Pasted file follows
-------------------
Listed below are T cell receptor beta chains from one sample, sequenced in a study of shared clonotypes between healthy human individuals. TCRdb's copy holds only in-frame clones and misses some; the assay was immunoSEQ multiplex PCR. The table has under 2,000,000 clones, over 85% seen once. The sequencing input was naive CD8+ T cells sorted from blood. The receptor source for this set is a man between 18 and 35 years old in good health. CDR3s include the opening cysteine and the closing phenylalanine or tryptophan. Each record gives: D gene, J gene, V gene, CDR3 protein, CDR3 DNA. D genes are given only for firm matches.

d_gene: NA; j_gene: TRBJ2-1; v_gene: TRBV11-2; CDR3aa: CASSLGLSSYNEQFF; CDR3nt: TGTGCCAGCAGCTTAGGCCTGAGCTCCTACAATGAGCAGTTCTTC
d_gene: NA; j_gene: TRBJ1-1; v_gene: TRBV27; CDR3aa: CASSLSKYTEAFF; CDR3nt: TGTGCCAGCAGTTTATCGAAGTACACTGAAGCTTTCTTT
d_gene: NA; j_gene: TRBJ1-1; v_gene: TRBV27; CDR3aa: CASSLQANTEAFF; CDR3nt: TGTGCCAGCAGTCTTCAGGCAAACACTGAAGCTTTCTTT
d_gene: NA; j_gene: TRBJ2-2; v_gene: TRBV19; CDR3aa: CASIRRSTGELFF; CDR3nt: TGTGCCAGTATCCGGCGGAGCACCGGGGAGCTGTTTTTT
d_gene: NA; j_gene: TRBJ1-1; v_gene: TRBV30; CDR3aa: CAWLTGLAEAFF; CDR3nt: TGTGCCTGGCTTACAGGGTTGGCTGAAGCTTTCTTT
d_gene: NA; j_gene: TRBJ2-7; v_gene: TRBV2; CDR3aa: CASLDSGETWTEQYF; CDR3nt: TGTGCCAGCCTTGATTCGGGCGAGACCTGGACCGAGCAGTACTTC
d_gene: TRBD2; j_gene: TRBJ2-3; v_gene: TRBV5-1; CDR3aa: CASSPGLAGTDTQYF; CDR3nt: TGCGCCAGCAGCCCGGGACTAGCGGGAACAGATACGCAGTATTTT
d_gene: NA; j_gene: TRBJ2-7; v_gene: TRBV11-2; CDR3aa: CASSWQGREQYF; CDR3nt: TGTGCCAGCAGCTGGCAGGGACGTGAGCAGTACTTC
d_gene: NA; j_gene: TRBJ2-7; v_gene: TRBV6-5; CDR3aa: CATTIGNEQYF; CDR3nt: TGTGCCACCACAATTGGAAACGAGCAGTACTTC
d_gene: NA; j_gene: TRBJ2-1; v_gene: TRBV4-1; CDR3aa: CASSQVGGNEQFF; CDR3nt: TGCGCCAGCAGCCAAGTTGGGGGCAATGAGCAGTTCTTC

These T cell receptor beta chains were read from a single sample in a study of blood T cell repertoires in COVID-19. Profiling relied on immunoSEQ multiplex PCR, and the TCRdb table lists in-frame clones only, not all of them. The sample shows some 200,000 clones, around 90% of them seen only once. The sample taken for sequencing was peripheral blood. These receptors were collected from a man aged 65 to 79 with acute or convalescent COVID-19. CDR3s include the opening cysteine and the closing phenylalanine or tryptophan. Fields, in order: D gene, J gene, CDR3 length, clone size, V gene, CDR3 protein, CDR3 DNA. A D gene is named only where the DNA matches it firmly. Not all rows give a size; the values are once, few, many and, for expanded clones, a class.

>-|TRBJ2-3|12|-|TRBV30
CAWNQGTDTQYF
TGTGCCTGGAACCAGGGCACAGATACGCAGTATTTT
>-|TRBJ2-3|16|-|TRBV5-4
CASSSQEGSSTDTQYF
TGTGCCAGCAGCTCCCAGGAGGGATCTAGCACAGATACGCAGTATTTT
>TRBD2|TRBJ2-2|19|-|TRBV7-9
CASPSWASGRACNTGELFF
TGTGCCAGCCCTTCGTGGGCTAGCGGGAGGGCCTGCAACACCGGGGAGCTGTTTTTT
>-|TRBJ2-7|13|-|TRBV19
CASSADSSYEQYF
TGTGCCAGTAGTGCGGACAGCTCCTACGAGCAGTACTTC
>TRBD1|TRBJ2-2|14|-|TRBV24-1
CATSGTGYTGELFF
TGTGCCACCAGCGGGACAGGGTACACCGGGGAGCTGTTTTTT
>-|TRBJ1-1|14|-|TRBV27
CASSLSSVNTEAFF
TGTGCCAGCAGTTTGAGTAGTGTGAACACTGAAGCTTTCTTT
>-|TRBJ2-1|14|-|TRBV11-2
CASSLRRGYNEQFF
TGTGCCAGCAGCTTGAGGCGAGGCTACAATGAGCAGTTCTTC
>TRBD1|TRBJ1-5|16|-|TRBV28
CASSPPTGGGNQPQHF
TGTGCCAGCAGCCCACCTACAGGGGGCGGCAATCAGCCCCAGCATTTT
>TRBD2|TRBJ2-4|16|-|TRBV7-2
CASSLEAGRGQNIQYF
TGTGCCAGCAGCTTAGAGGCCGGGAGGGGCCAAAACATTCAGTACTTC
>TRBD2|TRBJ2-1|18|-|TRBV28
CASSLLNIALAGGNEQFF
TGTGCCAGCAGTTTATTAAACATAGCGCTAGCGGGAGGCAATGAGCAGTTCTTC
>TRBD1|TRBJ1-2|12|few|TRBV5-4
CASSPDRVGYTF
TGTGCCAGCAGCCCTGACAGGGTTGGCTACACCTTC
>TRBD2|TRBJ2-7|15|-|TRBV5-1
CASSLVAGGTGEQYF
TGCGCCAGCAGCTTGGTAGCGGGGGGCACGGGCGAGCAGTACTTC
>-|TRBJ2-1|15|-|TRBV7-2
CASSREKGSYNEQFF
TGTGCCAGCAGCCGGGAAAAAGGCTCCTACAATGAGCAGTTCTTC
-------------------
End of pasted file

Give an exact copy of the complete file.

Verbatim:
Listed below are T cell receptor beta chains from one sample, sequenced in a study of shared clonotypes between healthy human individuals. TCRdb's copy holds only in-frame clones and misses some; the assay was immunoSEQ multiplex PCR. The table has under 2,000,000 clones, over 85% seen once. The sequencing input was naive CD8+ T cells sorted from blood. The receptor source for this set is a man between 18 and 35 years old in good health. CDR3s include the opening cysteine and the closing phenylalanine or tryptophan. Each record gives: D gene, J gene, V gene, CDR3 protein, CDR3 DNA. D genes are given only for firm matches.

d_gene: NA; j_gene: TRBJ2-1; v_gene: TRBV11-2; CDR3aa: CASSLGLSSYNEQFF; CDR3nt: TGTGCCAGCAGCTTAGGCCTGAGCTCCTACAATGAGCAGTTCTTC
d_gene: NA; j_gene: TRBJ1-1; v_gene: TRBV27; CDR3aa: CASSLSKYTEAFF; CDR3nt: TGTGCCAGCAGTTTATCGAAGTACACTGAAGCTTTCTTT
d_gene: NA; j_gene: TRBJ1-1; v_gene: TRBV27; CDR3aa: CASSLQANTEAFF; CDR3nt: TGTGCCAGCAGTCTTCAGGCAAACACTGAAGCTTTCTTT
d_gene: NA; j_gene: TRBJ2-2; v_gene: TRBV19; CDR3aa: CASIRRSTGELFF; CDR3nt: TGTGCCAGTATCCGGCGGAGCACCGGGGAGCTGTTTTTT
d_gene: NA; j_gene: TRBJ1-1; v_gene: TRBV30; CDR3aa: CAWLTGLAEAFF; CDR3nt: TGTGCCTGGCTTACAGGGTTGGCTGAAGCTTTCTTT
d_gene: NA; j_gene: TRBJ2-7; v_gene: TRBV2; CDR3aa: CASLDSGETWTEQYF; CDR3nt: TGTGCCAGCCTTGATTCGGGCGAGACCTGGACCGAGCAGTACTTC
d_gene: TRBD2; j_gene: TRBJ2-3; v_gene: TRBV5-1; CDR3aa: CASSPGLAGTDTQYF; CDR3nt: TGCGCCAGCAGCCCGGGACTAGCGGGAACAGATACGCAGTATTTT
d_gene: NA; j_gene: TRBJ2-7; v_gene: TRBV11-2; CDR3aa: CASSWQGREQYF; CDR3nt: TGTGCCAGCAGCTGGCAGGGACGTGAGCAGTACTTC
d_gene: NA; j_gene: TRBJ2-7; v_gene: TRBV6-5; CDR3aa: CATTIGNEQYF; CDR3nt: TGTGCCACCACAATTGGAAACGAGCAGTACTTC
d_gene: NA; j_gene: TRBJ2-1; v_gene: TRBV4-1; CDR3aa: CASSQVGGNEQFF; CDR3nt: TGCGCCAGCAGCCAAGTTGGGGGCAATGAGCAGTTCTTC

These T cell receptor beta chains were read from a single sample in a study of blood T cell repertoires in COVID-19. Profiling relied on immunoSEQ multiplex PCR, and the TCRdb table lists in-frame clones only, not all of them. The sample shows some 200,000 clones, around 90% of them seen only once. The sample taken for sequencing was peripheral blood. These receptors were collected from a man aged 65 to 79 with acute or convalescent COVID-19. CDR3s include the opening cysteine and the closing phenylalanine or tryptophan. Fields, in order: D gene, J gene, CDR3 length, clone size, V gene, CDR3 protein, CDR3 DNA. A D gene is named only where the DNA matches it firmly. Not all rows give a size; the values are once, few, many and, for expanded clones, a class.

>-|TRBJ2-3|12|-|TRBV30
CAWNQGTDTQYF
TGTGCCTGGAACCAGGGCACAGATACGCAGTATTTT
>-|TRBJ2-3|16|-|TRBV5-4
CASSSQEGSSTDTQYF
TGTGCCAGCAGCTCCCAGGAGGGATCTAGCACAGATACGCAGTATTTT
>TRBD2|TRBJ2-2|19|-|TRBV7-9
CASPSWASGRACNTGELFF
TGTGCCAGCCCTTCGTGGGCTAGCGGGAGGGCCTGCAACACCGGGGAGCTGTTTTTT
>-|TRBJ2-7|13|-|TRBV19
CASSADSSYEQYF
TGTGCCAGTAGTGCGGACAGCTCCTACGAGCAGTACTTC
>TRBD1|TRBJ2-2|14|-|TRBV24-1
CATSGTGYTGELFF
TGTGCCACCAGCGGGACAGGGTACACCGGGGAGCTGTTTTTT
>-|TRBJ1-1|14|-|TRBV27
CASSLSSVNTEAFF
TGTGCCAGCAGTTTGAGTAGTGTGAACACTGAAGCTTTCTTT
>-|TRBJ2-1|14|-|TRBV11-2
CASSLRRGYNEQFF
TGTGCCAGCAGCTTGAGGCGAGGCTACAATGAGCAGTTCTTC
>TRBD1|TRBJ1-5|16|-|TRBV28
CASSPPTGGGNQPQHF
TGTGCCAGCAGCCCACCTACAGGGGGCGGCAATCAGCCCCAGCATTTT
>TRBD2|TRBJ2-4|16|-|TRBV7-2
CASSLEAGRGQNIQYF
TGTGCCAGCAGCTTAGAGGCCGGGAGGGGCCAAAACATTCAGTACTTC
>TRBD2|TRBJ2-1|18|-|TRBV28
CASSLLNIALAGGNEQFF
TGTGCCAGCAGTTTATTAAACATAGCGCTAGCGGGAGGCAATGAGCAGTTCTTC
>TRBD1|TRBJ1-2|12|few|TRBV5-4
CASSPDRVGYTF
TGTGCCAGCAGCCCTGACAGGGTTGGCTACACCTTC
>TRBD2|TRBJ2-7|15|-|TRBV5-1
CASSLVAGGTGEQYF
TGCGCCAGCAGCTTGGTAGCGGGGGGCACGGGCGAGCAGTACTTC
>-|TRBJ2-1|15|-|TRBV7-2
CASSREKGSYNEQFF
TGTGCCAGCAGCCGGGAAAAAGGCTCCTACAATGAGCAGTTCTTC